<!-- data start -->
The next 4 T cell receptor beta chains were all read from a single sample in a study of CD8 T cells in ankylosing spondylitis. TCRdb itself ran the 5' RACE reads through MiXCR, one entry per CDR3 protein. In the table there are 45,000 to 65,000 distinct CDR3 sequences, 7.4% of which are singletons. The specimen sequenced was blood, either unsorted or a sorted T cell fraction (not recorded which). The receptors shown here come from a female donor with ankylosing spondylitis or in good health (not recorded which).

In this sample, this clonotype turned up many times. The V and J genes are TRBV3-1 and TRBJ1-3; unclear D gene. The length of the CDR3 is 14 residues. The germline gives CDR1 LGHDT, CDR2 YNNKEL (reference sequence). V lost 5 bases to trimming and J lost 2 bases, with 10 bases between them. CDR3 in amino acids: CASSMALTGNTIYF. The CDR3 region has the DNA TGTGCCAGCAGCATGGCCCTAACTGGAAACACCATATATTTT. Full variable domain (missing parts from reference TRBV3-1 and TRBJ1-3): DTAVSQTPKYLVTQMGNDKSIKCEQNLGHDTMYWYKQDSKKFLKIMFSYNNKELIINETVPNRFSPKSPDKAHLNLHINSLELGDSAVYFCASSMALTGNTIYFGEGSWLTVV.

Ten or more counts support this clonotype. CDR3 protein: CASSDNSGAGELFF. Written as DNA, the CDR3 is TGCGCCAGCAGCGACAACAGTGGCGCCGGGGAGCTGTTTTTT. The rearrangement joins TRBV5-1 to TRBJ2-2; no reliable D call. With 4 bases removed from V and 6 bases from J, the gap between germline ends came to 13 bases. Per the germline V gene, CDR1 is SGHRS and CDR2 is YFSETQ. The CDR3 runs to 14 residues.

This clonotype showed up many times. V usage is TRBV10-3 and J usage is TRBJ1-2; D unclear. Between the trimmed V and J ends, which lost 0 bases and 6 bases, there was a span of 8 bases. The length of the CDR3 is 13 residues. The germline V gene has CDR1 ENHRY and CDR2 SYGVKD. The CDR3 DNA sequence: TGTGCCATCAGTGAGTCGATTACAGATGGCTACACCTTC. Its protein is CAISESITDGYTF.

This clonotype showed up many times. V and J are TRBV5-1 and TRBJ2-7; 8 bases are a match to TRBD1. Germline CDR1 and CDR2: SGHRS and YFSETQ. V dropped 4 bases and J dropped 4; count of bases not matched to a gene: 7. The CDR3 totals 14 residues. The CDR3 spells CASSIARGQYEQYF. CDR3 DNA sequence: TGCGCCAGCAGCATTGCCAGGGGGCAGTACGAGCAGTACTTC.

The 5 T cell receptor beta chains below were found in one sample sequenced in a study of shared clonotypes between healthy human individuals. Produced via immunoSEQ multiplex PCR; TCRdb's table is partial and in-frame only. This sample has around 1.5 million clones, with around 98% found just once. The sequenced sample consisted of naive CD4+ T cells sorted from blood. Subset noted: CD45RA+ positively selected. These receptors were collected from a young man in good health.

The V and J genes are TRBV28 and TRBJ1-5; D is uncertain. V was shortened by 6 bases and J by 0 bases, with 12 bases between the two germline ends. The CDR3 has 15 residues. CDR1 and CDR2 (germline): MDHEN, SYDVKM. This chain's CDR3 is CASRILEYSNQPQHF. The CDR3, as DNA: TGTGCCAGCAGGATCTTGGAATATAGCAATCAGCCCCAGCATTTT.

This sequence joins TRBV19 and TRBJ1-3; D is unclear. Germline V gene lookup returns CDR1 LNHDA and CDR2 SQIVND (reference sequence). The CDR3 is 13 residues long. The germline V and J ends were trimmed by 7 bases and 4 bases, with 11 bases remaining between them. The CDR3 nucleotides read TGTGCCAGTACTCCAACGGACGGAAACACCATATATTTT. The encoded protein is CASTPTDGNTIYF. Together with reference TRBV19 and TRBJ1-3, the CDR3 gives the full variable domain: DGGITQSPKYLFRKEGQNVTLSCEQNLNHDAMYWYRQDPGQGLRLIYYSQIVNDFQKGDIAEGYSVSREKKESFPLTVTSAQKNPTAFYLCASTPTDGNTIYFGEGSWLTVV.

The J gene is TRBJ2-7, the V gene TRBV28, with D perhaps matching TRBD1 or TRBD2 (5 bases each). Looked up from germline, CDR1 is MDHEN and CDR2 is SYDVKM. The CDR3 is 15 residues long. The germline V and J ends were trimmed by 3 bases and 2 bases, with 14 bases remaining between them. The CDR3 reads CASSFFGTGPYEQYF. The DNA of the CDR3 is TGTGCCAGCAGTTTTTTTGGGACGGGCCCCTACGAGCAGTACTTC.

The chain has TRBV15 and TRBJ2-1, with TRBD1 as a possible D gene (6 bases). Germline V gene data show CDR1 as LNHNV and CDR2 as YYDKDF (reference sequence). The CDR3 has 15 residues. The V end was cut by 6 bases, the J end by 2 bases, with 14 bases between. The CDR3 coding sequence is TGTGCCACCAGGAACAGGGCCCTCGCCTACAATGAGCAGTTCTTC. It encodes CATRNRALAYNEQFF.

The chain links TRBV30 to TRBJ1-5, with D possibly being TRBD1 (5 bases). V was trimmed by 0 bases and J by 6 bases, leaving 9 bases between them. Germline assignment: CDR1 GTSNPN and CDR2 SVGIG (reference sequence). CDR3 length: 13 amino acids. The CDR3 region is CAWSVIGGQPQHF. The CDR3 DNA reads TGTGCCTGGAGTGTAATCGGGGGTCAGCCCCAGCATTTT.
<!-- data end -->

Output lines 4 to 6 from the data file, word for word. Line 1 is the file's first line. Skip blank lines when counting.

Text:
This clonotype showed up many times. V usage is TRBV10-3 and J usage is TRBJ1-2; D unclear. Between the trimmed V and J ends, which lost 0 bases and 6 bases, there was a span of 8 bases. The length of the CDR3 is 13 residues. The germline V gene has CDR1 ENHRY and CDR2 SYGVKD. The CDR3 DNA sequence: TGTGCCATCAGTGAGTCGATTACAGATGGCTACACCTTC. Its protein is CAISESITDGYTF.

This clonotype showed up many times. V and J are TRBV5-1 and TRBJ2-7; 8 bases are a match to TRBD1. Germline CDR1 and CDR2: SGHRS and YFSETQ. V dropped 4 bases and J dropped 4; count of bases not matched to a gene: 7. The CDR3 totals 14 residues. The CDR3 spells CASSIARGQYEQYF. CDR3 DNA sequence: TGCGCCAGCAGCATTGCCAGGGGGCAGTACGAGCAGTACTTC.

The 5 T cell receptor beta chains below were found in one sample sequenced in a study of shared clonotypes between healthy human individuals. Produced via immunoSEQ multiplex PCR; TCRdb's table is partial and in-frame only. This sample has around 1.5 million clones, with around 98% found just once. The sequenced sample consisted of naive CD4+ T cells sorted from blood. Subset noted: CD45RA+ positively selected. These receptors were collected from a young man in good health.